Our blog offers everything from classroom management tips to guided reading strategies and day in the life case studies from real supply teachers and NQTs. Plus an insight into working for Smile and the community and charity work that we do.
Be sure to keep up-to-date with the Smile Blog for the latest tips, tricks, news and updates about Smile by following us on social media.
As an English Teacher, you have a pretty important job as you are the person responsible for teaching children to not only read and write but to learn from their peers and have challenging conversations.
It’s not always the easiest of jobs and while we have no doubt that you are a good English Teacher, we have some advice that is sure to make you even better!
Think about what your students are interested in and what they might like when choosing reading material. There is plenty of great literature available which are part of the curriculum. Some of our favourites from this year include Curious Incident of the Dog in the Night-time, Frankenstein and the Woman in Black. Who doesn’t love mystery, murder and romance?
Homework is important as it gives students the opportunity to solidify their understanding of a topic or text. However, it’s important to make sure that not only is the homework set relevant but that it is reasonable too. Your students won’t be able to read a lengthy novel like War and Peace in a week but might be able to read a chapter or complete a character analysis worksheet.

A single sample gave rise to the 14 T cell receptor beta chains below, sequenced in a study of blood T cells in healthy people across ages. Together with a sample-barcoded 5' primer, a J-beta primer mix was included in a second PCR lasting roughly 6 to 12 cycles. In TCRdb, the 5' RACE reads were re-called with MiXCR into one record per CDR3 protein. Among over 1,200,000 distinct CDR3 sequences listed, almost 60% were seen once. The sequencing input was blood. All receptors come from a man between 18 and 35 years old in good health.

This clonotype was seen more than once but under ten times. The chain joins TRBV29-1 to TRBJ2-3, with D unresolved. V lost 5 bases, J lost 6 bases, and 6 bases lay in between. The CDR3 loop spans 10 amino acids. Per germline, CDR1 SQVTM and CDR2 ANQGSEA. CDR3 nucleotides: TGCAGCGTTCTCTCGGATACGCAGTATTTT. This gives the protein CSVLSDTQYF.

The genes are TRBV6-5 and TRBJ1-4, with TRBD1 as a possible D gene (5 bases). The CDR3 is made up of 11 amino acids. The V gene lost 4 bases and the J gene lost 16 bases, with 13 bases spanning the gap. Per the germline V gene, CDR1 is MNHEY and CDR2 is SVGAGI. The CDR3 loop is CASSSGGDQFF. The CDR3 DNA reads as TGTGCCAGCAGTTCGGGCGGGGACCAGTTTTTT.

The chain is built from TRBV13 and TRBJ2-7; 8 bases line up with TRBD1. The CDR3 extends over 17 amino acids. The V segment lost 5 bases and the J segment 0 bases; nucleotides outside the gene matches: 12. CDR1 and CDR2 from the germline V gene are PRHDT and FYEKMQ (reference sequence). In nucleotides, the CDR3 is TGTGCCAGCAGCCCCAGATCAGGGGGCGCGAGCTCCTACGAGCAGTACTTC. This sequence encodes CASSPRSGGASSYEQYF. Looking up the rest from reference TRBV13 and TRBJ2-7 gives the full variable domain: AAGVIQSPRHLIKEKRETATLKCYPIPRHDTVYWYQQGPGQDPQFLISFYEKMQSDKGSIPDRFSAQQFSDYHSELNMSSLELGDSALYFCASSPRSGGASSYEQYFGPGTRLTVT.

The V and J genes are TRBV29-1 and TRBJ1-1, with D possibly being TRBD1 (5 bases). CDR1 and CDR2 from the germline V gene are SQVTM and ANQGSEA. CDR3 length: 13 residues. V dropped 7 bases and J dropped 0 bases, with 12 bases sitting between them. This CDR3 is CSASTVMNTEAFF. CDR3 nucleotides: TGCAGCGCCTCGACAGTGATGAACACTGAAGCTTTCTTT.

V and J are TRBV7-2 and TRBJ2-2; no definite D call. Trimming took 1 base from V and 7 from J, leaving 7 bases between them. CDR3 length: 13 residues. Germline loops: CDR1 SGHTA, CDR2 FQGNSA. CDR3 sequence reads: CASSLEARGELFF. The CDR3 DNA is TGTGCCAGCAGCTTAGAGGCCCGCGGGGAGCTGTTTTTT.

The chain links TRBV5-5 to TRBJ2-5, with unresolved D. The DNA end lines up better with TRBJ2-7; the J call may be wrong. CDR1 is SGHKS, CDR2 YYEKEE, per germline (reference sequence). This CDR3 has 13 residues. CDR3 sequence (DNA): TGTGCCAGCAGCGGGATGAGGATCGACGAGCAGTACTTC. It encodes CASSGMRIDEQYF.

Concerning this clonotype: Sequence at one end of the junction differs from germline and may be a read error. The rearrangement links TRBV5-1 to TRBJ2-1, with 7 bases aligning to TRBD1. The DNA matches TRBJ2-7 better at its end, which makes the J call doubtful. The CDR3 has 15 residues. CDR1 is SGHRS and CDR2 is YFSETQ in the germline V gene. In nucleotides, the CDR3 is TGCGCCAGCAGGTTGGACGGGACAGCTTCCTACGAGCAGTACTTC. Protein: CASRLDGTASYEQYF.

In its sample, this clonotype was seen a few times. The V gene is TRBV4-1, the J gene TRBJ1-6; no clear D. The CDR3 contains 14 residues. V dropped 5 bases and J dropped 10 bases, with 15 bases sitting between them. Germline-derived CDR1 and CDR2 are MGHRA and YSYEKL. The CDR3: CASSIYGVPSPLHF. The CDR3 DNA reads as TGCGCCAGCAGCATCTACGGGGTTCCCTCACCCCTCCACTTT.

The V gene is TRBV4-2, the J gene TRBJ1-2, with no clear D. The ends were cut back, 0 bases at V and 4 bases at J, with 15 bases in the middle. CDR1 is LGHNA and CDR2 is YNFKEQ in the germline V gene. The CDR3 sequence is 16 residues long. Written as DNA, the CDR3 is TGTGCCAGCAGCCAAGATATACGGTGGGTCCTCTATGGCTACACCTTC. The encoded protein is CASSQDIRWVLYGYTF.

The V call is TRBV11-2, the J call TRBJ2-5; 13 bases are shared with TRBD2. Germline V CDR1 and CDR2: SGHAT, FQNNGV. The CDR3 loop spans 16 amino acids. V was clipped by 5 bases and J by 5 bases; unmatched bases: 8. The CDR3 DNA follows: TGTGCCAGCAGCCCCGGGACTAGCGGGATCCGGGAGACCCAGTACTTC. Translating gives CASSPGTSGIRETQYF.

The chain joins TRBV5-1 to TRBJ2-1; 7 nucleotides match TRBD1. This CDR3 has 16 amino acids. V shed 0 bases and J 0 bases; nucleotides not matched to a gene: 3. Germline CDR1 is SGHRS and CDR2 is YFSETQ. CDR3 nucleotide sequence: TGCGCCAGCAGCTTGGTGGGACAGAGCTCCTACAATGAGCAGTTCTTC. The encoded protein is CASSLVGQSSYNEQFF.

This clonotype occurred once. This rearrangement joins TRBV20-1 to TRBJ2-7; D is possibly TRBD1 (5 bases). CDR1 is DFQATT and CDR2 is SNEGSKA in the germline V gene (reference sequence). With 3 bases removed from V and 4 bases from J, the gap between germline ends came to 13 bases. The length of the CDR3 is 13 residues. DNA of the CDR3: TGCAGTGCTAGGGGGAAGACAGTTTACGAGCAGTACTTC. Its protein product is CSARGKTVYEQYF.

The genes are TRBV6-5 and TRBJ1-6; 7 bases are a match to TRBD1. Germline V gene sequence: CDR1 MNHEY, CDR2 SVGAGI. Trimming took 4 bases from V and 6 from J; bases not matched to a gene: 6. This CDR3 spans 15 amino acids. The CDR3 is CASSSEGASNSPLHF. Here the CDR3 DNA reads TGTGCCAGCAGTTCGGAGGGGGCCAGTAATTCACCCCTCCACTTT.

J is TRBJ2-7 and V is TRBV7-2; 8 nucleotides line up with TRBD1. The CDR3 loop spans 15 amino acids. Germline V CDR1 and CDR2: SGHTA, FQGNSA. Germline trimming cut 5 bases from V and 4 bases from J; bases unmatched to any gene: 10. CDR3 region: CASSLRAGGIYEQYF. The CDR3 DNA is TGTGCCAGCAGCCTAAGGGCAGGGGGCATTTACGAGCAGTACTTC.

Don’t set homework for the sake of it. This will only lead to students being stressed. Setting meaningful homework once or twice per week that will help students to make connections between different topics and to think critically is far more important than setting homework every night just to say that you have.
There is always a method to the madness. By ordering your lessons chronologically or thematically, it makes it easier for students to understand the connections between different topics and encourage them to consider their ideas in different contexts. It also makes the progression from one topic to another seem less jarring and more natural.